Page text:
1887

The Least Developed Countries Report 2009

image of The Least Developed Countries Report 2009

The Least Developed Countries (LDCs) are a group of countries that have been classified by the United Nations as least developed in terms of their low GDP per capita, their weak human assets and their high degree of economic vulnerability. This Report argues that the impact of the global economic crisis is likely to be so severe in LDCs that “business as usual” is no longer possible. The crisis offers the necessity and opportunity for change. The Report sketches out a concrete, alternative economic strategy and a fresh agenda for LDC policymakers, which includes institutional capacity-building and the strengthening of the market-complementing developmental State.

English Spanish, French

.

What are the least developed countries?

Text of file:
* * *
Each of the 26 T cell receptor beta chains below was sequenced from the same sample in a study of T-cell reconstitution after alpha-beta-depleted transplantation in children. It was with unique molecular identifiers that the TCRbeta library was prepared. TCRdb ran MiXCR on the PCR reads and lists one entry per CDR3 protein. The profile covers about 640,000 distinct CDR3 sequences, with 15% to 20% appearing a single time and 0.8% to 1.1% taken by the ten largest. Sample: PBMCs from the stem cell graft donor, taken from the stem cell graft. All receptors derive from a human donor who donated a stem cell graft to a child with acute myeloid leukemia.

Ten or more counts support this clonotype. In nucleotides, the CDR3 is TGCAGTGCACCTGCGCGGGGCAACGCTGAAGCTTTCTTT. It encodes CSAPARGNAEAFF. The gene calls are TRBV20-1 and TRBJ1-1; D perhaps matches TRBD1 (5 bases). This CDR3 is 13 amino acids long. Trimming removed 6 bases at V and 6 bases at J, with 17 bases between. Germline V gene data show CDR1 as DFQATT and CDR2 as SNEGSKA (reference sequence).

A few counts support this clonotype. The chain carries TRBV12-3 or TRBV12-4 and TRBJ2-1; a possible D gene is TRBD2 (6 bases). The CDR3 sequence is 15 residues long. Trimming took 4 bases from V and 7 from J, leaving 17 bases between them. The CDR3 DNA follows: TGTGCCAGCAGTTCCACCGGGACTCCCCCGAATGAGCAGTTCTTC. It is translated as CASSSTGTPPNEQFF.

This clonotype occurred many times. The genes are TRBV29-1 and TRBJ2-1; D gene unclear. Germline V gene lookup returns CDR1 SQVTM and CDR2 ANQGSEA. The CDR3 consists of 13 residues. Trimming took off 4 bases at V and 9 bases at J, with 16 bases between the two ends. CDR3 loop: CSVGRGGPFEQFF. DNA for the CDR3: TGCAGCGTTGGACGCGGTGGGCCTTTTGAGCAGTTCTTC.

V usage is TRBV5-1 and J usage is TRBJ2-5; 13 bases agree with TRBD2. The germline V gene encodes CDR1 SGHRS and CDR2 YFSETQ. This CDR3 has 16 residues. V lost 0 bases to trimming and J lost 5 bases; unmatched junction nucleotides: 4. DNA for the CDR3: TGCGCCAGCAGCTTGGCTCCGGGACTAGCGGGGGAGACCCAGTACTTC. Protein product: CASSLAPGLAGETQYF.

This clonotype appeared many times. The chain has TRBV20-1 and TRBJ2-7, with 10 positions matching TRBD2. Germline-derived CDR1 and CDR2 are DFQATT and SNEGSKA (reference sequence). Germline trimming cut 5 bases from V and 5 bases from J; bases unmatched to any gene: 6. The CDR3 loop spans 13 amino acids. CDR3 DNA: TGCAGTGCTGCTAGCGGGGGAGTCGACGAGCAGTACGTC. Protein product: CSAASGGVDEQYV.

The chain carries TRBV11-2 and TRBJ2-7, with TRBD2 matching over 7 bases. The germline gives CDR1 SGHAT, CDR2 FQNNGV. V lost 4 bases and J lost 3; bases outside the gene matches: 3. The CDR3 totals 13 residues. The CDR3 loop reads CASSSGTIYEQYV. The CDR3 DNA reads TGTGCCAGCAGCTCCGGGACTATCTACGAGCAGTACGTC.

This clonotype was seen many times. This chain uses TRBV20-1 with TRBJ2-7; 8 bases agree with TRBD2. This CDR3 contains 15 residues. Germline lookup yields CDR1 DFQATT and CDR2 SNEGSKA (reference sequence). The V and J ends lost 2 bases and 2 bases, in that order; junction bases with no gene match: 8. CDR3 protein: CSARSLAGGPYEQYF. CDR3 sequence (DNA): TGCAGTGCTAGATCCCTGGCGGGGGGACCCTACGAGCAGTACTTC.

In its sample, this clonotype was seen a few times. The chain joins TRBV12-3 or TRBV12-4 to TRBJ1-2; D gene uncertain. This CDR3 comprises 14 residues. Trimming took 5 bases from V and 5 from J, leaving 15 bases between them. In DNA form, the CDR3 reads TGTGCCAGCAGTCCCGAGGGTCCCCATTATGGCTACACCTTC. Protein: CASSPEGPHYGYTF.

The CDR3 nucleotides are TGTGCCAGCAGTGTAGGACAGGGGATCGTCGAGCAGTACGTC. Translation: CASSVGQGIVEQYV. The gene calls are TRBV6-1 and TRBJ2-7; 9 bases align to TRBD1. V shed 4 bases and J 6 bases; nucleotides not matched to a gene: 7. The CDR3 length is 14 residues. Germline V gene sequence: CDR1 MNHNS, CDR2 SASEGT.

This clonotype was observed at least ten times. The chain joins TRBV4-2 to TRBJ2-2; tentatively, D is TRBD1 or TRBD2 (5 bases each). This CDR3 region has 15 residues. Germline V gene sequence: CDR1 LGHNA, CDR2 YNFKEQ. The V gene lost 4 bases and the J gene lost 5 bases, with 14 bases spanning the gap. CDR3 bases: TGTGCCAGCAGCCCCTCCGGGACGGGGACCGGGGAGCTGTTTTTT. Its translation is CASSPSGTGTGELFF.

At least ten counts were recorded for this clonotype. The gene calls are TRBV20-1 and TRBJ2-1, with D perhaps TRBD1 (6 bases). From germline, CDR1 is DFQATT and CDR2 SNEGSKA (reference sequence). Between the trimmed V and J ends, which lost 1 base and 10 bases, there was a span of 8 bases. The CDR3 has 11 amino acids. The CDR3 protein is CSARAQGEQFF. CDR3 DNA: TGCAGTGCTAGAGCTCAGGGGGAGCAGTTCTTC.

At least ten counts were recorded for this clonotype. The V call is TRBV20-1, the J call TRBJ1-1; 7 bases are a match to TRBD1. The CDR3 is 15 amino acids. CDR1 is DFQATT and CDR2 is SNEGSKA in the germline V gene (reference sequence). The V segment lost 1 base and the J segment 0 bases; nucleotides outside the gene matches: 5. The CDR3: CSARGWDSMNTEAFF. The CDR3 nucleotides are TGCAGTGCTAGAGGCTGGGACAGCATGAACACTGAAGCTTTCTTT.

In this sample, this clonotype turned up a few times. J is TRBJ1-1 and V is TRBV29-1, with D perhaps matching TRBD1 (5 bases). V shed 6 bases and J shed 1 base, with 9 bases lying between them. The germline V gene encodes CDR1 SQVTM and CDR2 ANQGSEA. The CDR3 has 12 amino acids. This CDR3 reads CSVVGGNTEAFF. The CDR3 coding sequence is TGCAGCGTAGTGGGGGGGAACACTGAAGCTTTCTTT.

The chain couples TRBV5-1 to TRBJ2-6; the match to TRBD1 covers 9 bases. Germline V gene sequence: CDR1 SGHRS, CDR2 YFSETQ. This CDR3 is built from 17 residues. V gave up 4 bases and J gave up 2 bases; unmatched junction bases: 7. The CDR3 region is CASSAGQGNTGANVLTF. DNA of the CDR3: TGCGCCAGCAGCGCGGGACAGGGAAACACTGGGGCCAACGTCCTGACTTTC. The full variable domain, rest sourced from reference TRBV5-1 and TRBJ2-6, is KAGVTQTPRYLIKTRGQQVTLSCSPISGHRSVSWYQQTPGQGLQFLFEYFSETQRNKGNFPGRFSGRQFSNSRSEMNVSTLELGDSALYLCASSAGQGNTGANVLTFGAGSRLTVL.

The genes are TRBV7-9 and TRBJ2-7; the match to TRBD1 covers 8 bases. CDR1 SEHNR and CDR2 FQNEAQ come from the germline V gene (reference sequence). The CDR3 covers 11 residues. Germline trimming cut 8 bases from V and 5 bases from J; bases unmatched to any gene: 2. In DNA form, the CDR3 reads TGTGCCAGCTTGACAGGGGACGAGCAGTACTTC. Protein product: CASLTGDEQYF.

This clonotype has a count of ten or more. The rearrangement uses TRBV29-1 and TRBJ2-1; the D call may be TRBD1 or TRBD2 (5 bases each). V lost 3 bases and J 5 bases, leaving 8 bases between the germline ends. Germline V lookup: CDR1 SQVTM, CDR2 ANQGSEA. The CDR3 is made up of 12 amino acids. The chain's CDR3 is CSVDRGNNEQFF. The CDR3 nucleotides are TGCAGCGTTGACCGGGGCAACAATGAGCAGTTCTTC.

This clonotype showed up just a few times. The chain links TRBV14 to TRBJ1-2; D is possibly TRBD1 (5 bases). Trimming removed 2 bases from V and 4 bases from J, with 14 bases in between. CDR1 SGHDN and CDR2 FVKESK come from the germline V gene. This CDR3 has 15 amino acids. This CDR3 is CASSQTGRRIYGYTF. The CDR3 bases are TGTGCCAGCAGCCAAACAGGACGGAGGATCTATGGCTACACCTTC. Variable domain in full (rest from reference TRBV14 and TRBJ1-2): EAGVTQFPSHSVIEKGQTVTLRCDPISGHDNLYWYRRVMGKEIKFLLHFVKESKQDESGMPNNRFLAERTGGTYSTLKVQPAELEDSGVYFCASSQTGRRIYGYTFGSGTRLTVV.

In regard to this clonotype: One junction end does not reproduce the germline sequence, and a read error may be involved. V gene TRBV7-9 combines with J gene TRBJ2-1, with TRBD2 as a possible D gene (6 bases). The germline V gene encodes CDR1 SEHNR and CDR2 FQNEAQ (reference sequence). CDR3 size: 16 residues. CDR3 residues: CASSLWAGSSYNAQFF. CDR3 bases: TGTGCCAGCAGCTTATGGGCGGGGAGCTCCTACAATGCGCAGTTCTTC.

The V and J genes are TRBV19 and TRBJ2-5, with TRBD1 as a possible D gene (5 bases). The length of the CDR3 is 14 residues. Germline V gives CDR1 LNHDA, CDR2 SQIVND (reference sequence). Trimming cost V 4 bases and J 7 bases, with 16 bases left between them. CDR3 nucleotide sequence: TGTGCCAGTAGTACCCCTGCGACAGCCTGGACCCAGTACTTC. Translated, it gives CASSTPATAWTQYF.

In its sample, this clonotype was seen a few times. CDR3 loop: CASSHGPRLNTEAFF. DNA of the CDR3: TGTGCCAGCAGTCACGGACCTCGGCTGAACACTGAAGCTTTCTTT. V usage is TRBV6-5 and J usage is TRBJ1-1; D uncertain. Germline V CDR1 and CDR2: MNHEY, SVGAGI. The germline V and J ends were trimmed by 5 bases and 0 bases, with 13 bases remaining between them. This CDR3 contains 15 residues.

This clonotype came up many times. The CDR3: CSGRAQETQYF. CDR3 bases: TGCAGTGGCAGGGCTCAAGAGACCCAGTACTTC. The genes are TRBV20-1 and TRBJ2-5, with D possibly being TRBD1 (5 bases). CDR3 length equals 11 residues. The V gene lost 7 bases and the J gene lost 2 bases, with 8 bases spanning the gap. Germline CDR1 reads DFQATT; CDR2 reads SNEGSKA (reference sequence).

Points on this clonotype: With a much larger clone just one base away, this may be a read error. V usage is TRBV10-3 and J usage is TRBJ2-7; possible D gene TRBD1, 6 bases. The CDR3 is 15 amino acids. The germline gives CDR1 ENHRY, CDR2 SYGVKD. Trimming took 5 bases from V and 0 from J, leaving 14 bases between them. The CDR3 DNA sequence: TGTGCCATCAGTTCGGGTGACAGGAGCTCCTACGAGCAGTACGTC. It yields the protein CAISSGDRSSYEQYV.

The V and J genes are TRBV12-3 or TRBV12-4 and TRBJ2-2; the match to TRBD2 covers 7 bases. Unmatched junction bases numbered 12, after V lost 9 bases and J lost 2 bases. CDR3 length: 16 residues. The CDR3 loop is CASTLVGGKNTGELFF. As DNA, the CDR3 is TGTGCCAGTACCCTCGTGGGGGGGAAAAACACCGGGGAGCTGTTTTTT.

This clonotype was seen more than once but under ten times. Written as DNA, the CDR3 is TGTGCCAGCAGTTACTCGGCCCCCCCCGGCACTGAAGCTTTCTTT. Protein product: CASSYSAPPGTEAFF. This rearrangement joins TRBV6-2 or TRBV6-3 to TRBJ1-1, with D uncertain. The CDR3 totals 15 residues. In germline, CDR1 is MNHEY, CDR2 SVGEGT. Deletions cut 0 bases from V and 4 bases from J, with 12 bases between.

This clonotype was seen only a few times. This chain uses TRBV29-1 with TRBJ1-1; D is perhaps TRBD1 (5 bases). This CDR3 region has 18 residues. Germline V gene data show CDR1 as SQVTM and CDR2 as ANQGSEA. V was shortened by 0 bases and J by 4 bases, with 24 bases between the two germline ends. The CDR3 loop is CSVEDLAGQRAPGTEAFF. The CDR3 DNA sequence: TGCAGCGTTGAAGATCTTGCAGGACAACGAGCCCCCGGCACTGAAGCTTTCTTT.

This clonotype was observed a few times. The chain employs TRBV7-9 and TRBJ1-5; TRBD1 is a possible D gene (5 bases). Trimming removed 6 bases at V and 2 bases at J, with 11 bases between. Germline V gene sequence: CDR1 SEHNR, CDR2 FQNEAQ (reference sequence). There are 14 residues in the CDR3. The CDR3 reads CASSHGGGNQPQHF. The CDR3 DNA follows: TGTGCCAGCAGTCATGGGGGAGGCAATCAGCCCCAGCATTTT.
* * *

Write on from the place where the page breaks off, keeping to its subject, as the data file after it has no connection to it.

Forty-nine countries are currently designated by the United Nations as “least developed countries” (LDCs). These are: Afghanistan, Angola, Bangladesh, Benin, Bhutan, Burkina Faso, Burundi, Cambodia, the Central African Republic, Chad, the Comoros, the Democratic Republic of the Congo, Djibouti, Equatorial Guinea, Eritrea, Ethiopia, Gambia, Guinea, Guinea-Bissau, Haiti, Kiribati, the Lao People’s Democratic Republic, Lesotho, Liberia, Madagascar, Malawi, Maldives, Mali, Mauritania, Mozambique, Myanmar, Nepal, Niger, Rwanda, Samoa, Sao Tome and Principe, Senegal, Sierra Leone, the Solomon Islands, Somalia, Sudan, Timor-Leste, Togo, Tuvalu, Uganda, the United Republic of Tanzania, Vanuatu, Yemen and Zambia.

English Spanish, French

This is a required field
Please enter a valid email address
Approval was a Success
Invalid data
An Error Occurred
Approval was partially successful, following selected items could not be processed due to error